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A History of the Japanese People by F. Brinkley

Met his death in the Mitsuhide affair


DEATH

OF MITSUHIDE

It was plainly in Hideyoshi's interests that he should figure publicly as the avenger of Nobunaga's murder, and to this end his speedy arrival in Kyoto was essential. He therefore set out at once, after the fall of Takamatsu, with only a small number of immediate followers. Mitsuhide attempted to destroy him on the way, and the details of this attempt have been magnified by tradition to incredible dimensions. All that can be said with certainty is that Hideyoshi was, for a moment, in extreme danger but that he escaped scathless. Immediately on arriving in Kyoto, he issued an appeal to all Nobunaga's vassal-barons, inviting them to join in exterminating Mitsuhide, whose heinous crime "provoked both heaven and earth."

But it was no part of Hideyoshi's policy to await the arrival of these barons. He had already at his command an army of some thirty thousand men, and with this he moved out, challenging Mitsuhide to fight on the plains of Yamazaki. Mitsuhide did not hesitate to put his fortunes to the supreme test. He accepted Hideyoshi's challenge, and, on the 12th of June, a great battle was fought, the issue of which was decided by two things; first, the defection of Tsutsui Junkei, who refrained from striking until the superior strength of Hideyoshi had been manifested, and secondly, the able strategy of Hideyoshi, who anticipated Mitsuhide's attempt to occupy the position of Tenno-zan, which commanded

the field. From the carnage that ensued Mitsuhide himself escaped, but while passing through a wood he received from a bamboo spear in the hands of a peasant a thrust which disabled him, and he presently committed suicide. Thus, on the thirteenth day after Nobunaga's death, the head of his assassin was exposed in Kyoto in front of the temple of Honno-ji where the murder had taken place, and Mitsuhide's name went down in history as the "Three days' shogun" (Mikkakubo).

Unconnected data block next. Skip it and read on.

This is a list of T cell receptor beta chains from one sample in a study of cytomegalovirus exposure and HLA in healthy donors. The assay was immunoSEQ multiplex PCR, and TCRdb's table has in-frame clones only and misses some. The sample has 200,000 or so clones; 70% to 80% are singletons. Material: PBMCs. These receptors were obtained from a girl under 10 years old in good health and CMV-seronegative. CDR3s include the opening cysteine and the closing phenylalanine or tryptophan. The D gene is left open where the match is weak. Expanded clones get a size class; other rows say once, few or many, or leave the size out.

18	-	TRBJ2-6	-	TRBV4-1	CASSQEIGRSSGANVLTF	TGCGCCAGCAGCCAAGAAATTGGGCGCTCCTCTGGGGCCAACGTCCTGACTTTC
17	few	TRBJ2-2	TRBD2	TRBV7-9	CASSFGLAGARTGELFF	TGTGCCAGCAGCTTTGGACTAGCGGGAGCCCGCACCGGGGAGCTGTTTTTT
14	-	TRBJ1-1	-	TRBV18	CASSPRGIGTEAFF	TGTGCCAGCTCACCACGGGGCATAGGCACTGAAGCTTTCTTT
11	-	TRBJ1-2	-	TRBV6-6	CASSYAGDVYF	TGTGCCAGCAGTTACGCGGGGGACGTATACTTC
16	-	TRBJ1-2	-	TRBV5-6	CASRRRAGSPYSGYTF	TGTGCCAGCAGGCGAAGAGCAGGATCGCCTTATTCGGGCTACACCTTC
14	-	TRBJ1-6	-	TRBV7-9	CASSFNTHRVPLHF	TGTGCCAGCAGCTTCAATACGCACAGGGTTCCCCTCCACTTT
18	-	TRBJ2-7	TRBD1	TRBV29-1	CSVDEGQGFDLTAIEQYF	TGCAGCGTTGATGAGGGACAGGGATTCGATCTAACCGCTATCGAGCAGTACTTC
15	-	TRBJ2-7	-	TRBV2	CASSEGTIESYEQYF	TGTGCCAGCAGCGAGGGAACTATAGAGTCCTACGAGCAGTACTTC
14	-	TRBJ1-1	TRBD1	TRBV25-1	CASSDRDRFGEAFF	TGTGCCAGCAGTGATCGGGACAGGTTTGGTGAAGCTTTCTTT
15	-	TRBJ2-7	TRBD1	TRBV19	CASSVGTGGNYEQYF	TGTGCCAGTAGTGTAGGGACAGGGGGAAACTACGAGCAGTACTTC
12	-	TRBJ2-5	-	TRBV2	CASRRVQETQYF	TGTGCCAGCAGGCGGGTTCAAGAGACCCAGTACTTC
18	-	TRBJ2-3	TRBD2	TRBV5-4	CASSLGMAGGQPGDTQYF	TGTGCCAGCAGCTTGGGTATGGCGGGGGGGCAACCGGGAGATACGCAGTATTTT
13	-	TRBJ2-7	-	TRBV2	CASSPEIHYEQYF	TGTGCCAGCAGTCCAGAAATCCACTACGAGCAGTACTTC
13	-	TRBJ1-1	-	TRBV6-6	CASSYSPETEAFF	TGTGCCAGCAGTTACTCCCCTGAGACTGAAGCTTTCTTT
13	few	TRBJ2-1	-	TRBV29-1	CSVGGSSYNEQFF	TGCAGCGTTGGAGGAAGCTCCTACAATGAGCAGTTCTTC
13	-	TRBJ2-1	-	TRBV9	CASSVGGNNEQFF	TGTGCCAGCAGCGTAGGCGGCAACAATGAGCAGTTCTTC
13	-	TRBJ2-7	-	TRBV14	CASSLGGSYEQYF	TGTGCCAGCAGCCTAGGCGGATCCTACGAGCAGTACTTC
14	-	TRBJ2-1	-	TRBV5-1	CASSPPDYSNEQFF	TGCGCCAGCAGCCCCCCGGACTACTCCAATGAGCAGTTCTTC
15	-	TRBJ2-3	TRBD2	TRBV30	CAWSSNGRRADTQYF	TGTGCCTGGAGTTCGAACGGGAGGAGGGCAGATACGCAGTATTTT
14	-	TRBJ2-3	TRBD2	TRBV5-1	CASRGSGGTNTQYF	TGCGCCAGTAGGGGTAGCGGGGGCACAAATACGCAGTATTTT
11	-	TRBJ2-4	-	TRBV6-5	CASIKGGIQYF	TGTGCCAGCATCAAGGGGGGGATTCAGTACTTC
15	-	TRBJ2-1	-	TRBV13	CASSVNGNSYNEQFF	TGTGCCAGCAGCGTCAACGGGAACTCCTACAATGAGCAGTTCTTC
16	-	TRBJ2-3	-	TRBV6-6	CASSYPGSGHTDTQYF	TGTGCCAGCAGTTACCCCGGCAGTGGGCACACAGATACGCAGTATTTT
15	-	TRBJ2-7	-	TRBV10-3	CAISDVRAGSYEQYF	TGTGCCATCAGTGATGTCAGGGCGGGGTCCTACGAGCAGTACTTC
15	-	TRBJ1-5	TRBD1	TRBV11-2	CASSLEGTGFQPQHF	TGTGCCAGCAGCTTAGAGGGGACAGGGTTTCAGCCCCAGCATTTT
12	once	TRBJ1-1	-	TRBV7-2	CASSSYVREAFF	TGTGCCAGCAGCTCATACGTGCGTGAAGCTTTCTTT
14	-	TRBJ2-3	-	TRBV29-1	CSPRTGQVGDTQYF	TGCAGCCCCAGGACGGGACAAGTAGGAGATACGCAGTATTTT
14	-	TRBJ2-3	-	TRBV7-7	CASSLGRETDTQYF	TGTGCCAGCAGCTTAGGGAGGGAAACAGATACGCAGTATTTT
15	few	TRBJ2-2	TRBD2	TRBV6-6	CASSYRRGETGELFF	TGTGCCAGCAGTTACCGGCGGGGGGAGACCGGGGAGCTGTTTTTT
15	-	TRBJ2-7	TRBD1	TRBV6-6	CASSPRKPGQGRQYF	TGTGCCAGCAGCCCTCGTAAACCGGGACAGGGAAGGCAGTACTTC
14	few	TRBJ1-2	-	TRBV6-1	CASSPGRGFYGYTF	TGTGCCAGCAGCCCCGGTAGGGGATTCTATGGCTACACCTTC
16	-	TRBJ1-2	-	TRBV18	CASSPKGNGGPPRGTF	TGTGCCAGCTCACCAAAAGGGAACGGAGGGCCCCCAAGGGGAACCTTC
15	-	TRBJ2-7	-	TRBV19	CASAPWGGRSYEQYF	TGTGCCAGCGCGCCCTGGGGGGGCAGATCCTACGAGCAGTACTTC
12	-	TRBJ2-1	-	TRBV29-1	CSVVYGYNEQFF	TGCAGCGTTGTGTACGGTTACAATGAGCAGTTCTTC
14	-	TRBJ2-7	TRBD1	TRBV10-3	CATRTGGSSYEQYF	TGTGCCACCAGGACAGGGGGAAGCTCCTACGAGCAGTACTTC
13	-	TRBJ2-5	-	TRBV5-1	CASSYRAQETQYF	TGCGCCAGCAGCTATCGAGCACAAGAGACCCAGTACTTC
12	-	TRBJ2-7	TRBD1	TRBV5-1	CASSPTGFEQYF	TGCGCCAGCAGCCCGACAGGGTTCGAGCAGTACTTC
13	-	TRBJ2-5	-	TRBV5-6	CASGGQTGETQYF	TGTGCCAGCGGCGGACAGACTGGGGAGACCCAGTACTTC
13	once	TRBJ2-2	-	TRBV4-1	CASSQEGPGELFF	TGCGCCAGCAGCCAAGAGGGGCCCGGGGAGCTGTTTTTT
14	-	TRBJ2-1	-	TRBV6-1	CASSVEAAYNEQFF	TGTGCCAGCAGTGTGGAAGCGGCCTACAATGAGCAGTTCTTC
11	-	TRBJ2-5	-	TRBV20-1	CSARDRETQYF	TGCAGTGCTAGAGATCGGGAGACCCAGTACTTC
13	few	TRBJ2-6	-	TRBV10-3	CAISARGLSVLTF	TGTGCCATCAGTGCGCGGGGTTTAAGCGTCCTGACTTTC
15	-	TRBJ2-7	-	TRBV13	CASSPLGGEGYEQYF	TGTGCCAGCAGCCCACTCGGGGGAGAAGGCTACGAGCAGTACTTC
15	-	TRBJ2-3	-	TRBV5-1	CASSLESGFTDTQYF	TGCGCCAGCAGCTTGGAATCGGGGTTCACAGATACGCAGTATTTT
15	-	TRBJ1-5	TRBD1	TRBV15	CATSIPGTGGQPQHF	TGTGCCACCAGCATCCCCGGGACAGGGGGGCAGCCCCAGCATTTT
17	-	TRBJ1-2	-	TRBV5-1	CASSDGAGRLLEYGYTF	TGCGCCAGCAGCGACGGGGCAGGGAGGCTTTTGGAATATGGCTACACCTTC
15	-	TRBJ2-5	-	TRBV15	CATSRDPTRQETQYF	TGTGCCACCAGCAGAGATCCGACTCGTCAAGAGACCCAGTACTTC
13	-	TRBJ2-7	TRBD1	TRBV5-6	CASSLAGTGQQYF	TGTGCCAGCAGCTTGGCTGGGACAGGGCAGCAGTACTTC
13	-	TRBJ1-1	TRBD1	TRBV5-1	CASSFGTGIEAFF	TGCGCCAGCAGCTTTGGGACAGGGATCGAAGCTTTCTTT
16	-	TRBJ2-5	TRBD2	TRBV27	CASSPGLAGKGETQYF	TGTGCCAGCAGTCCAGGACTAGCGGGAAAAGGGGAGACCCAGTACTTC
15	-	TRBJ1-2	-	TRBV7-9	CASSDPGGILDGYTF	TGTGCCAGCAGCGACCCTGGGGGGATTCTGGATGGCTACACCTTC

CONFERENCE AT KIYOSU

By this time the principal of Nobunaga's vassal-barons were on their way at the head of contingents to attack Mitsuhide. On learning of the assassin's death, these barons all directed their march to Kiyosu, and in the castle from which Nobunaga had moved to his early conquests thirty years previously, a momentous council was held for the purpose of determining his successor. The choice would have fallen naturally on Samboshi, eldest son of Nobunaga's first-born, Nobutada, who, as already described, met his death in the Mitsuhide affair. But Hideyoshi was well understood to favour Samboshi's succession, and this sufficed to array in opposition several of the barons habitually hostile to Hideyoshi. Thus, in spite of the fact that both were illegitimate and had already been adopted into other families, Nobunaga's two sons, Nobukatsu and Nobutaka, were put forward as proper candidates, the former supported by Ikeda Nobuteru and Gamo Katahide; the latter, by Shibata Katsuiye and Takigawa Kazumasu.

At one moment it seemed as though this question would be solved by an appeal to violence, but ultimately, at the suggestion of Tsutsui Junkei, it was agreed that Samboshi should be nominated Nobunaga's successor; that Nobukatsu and Nobutaka should be appointed his guardians, and that the administrative duties should be entrusted to a council consisting of Shibata Katsuiye, Niwa Nagahide, Ikeda Nobuteru, and Hideyoshi, each taking it in turn to discharge these functions and each residing for that purpose in Kyoto three months during the year. An income of one hundred thousand koku in the province of Omi was assigned to Samboshi pending the attainment of his majority, when he should be placed in possession of much larger estates, which were to be entrusted in the meanwhile to the keeping of one of the four barons mentioned above. Nobukatsu received the province of Owari, and Nobutaka that of Mino, the remainder of Nobunaga's dominions being apportioned to his generals, with the exception of Hideyoshi, to whom were assigned the provinces recently overrun by him in the midlands--Tajima, Harima, Inaba, and Tamba.


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